Lucid Dreaming by guest blogger Martin Dresler, from The Donders institute for Brain, cognition and behaviour The Netherlands, and The Max Planck institut für Psychiatrie Munich.

Pubblished by admin on Guest Blog
May 23, 2015

    Lucid dreaming

During lucid dreaming, we become aware of the current dream state, however   despite this wake-like cognitive clarity still keep on sleeping. Although a rare state of consciousness in general, lucid dreaming can be trained, and a growing number of interventions are known to increase the probability of having a lucid dream [1].

The phenomenon of lucid dreaming has been described already in ancient scriptures of different cultures, and was a matter of scientific debate during much of the 20th century. Despite being an object of rigorous physiological research since the late 1970s [2], lucid dreaming has only slowly found its way into the mainstream of sleep research.

In lucid dreamers compared to other people, the prefrontal cortex enabling self-reflection is bigger.

© MPI for Human Development

Since a couple of years, however, an increasing number of scientific studies investigates into the psychological and neurobiological mechanisms underlying lucid dreaming. A typical result of the lucid insight into the dream state is an increased control over the course of the dream. Lucid dreamers experience to act out their intentions more freely during such dreams [3], and are even able to perform predefined tasks that can be objectively measured with neuroimaging methods [4].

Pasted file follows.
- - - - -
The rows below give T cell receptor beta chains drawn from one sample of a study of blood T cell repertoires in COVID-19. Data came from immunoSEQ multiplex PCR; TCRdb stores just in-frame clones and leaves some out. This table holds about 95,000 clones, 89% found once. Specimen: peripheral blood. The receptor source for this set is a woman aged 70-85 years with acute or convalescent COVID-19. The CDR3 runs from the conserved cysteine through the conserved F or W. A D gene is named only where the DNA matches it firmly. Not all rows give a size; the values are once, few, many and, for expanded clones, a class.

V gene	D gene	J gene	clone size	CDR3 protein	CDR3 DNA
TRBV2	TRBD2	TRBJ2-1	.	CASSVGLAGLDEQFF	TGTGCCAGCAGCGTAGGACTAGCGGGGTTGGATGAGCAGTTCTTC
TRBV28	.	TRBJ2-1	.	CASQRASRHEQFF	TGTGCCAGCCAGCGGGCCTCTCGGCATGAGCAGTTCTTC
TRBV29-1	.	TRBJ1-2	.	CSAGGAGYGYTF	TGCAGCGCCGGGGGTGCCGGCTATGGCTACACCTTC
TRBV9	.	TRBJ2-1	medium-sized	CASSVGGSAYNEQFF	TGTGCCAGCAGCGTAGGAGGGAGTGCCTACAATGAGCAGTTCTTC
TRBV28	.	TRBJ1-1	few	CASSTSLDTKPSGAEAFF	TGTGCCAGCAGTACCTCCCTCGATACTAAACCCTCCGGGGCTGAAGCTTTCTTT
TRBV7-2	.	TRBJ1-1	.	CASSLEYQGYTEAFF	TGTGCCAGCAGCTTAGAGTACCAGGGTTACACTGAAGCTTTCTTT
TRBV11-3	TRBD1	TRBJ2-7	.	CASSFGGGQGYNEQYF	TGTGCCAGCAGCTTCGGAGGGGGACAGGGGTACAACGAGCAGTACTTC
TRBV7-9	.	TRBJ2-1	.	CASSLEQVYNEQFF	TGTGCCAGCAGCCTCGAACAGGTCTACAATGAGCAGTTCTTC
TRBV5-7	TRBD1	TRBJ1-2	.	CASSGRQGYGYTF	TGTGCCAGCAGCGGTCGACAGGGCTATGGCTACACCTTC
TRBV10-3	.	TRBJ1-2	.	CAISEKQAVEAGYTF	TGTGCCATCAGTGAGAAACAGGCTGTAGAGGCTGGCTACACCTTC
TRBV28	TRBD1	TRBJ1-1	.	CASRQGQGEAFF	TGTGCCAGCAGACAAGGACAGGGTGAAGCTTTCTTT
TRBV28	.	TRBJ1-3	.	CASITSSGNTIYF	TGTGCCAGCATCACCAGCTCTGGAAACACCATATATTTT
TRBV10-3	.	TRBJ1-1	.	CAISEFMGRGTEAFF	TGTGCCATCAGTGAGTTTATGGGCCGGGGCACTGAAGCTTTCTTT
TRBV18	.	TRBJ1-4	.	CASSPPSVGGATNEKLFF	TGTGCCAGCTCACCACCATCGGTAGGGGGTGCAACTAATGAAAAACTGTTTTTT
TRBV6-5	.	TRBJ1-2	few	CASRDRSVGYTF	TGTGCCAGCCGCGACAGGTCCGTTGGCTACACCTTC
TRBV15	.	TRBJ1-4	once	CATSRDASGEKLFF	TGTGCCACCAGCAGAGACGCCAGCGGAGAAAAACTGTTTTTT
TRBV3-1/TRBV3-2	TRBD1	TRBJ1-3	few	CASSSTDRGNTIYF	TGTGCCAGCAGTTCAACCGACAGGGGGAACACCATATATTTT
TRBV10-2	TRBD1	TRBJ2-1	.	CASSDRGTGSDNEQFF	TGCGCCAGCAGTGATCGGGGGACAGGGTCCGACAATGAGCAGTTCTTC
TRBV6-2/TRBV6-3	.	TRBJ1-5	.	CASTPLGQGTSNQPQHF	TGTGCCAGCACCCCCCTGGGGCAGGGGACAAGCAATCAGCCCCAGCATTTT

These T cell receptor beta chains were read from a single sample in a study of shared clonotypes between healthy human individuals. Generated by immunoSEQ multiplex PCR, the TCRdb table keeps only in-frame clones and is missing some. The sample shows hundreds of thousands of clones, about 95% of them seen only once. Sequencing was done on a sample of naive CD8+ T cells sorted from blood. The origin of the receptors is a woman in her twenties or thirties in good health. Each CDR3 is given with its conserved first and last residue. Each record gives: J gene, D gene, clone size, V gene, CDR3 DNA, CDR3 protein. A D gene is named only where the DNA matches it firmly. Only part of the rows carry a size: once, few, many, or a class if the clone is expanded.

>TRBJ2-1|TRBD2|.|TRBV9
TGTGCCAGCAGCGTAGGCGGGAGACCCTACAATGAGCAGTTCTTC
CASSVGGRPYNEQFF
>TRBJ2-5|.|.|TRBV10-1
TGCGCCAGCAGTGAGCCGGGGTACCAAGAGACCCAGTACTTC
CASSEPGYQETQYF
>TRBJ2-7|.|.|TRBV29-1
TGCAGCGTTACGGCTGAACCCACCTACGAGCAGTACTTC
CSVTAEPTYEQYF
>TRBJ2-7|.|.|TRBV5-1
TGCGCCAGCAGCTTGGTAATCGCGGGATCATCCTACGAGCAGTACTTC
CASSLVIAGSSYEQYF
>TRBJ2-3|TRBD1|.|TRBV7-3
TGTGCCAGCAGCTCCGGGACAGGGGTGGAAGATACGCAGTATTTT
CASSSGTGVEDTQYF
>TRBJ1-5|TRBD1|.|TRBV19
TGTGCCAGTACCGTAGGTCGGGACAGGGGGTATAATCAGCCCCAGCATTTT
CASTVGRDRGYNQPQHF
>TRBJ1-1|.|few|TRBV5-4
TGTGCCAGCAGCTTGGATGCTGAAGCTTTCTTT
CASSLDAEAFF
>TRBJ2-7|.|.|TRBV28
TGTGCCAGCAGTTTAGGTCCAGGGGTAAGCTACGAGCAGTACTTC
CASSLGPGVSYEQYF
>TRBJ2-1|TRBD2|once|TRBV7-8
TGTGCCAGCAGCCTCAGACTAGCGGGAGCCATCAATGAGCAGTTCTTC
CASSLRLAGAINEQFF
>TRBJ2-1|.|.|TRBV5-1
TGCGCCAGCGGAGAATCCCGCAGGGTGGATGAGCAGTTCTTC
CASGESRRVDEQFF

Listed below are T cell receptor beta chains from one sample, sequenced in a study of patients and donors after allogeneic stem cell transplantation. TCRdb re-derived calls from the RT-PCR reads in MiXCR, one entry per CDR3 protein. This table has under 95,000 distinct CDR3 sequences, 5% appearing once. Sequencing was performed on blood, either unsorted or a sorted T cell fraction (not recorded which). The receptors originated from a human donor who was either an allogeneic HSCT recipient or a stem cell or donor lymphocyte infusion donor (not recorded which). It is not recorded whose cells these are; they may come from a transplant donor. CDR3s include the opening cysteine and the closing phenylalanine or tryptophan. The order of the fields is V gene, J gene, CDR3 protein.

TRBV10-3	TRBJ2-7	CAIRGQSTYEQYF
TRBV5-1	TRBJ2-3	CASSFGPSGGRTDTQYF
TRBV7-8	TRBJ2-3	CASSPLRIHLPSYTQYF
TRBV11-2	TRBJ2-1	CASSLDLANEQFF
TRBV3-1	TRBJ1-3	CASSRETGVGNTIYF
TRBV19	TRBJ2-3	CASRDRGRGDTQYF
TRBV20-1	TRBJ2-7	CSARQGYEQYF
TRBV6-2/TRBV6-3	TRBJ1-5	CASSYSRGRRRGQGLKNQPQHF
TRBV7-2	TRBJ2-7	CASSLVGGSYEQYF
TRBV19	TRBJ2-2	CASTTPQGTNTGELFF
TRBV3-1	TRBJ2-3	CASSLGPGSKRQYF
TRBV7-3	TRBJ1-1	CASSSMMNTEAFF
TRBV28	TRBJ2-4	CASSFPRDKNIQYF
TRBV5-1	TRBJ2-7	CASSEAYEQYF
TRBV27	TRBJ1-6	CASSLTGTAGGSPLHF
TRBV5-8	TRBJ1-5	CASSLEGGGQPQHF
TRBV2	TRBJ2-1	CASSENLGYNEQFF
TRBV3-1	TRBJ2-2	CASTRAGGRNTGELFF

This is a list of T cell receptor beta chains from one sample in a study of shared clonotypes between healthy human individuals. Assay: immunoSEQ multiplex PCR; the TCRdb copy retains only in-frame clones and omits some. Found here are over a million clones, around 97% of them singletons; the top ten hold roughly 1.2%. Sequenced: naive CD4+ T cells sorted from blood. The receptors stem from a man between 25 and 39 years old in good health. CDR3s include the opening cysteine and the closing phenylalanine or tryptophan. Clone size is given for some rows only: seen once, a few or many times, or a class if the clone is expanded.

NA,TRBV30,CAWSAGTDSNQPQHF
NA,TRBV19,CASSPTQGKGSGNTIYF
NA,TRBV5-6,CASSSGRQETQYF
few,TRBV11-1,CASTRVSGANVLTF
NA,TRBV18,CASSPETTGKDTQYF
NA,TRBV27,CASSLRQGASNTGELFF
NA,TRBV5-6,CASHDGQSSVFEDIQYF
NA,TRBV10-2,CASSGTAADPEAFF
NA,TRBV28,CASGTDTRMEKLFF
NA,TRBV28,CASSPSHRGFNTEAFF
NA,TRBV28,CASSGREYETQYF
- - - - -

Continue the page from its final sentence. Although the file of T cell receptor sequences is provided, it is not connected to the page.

Brain lucid dreamers compared to other people, the prefrontal cortex enabling self-reflection is bigger.

© MPI of Psychiatry 


A study using high-density EEG found increased 40 Hz oscillations over prefrontal areas of the brain during lucid dreaming [5], a frequency band that had already been associated with conscious processing before. Recently the same researchers demonstrated that experimental induction of such a 40 Hz rhythm on prefrontal brain regions using transcranial alternating current stimulation markedly increased dream insight ratings in a lucid dreaming questionnaire after awakening [6].


Using a combination of EEG and fMRI, we confirmed frontopolar and dorsolateral prefrontal regions, but also medial parietal brain areas to be involved in lucid dreaming [7]. Also during wakefulness, these regions are involved in many higher cognitive functions including metacognitive processes, i.e. the ability to reflect on ones own thinking. This link between metacognition and lucid dreaming was recently confirmed by a further neuroimaging study: a greater grey matter volume was found individuals with frequent lucid dreams when compared with less frequent lucid dreamers, and they also engaged these brain regions more strongly during a metacognition task during wakefulness [8].